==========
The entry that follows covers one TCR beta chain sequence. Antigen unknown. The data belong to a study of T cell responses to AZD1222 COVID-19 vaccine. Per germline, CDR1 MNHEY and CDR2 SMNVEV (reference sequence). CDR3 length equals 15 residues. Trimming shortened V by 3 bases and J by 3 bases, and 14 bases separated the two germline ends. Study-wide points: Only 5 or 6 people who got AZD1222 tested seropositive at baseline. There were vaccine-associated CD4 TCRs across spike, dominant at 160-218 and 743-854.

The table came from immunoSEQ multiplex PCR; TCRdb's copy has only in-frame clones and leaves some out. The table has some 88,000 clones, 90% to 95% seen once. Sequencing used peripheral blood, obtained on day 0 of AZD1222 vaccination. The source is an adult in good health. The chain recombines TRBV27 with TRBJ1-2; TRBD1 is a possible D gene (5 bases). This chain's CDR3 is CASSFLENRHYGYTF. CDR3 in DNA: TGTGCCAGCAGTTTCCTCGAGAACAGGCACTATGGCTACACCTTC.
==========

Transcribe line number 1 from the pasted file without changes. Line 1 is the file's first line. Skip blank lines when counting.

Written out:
The entry that follows covers one TCR beta chain sequence. Antigen unknown. The data belong to a study of T cell responses to AZD1222 COVID-19 vaccine. Per germline, CDR1 MNHEY and CDR2 SMNVEV (reference sequence). CDR3 length equals 15 residues. Trimming shortened V by 3 bases and J by 3 bases, and 14 bases separated the two germline ends. Study-wide points: Only 5 or 6 people who got AZD1222 tested seropositive at baseline. There were vaccine-associated CD4 TCRs across spike, dominant at 160-218 and 743-854.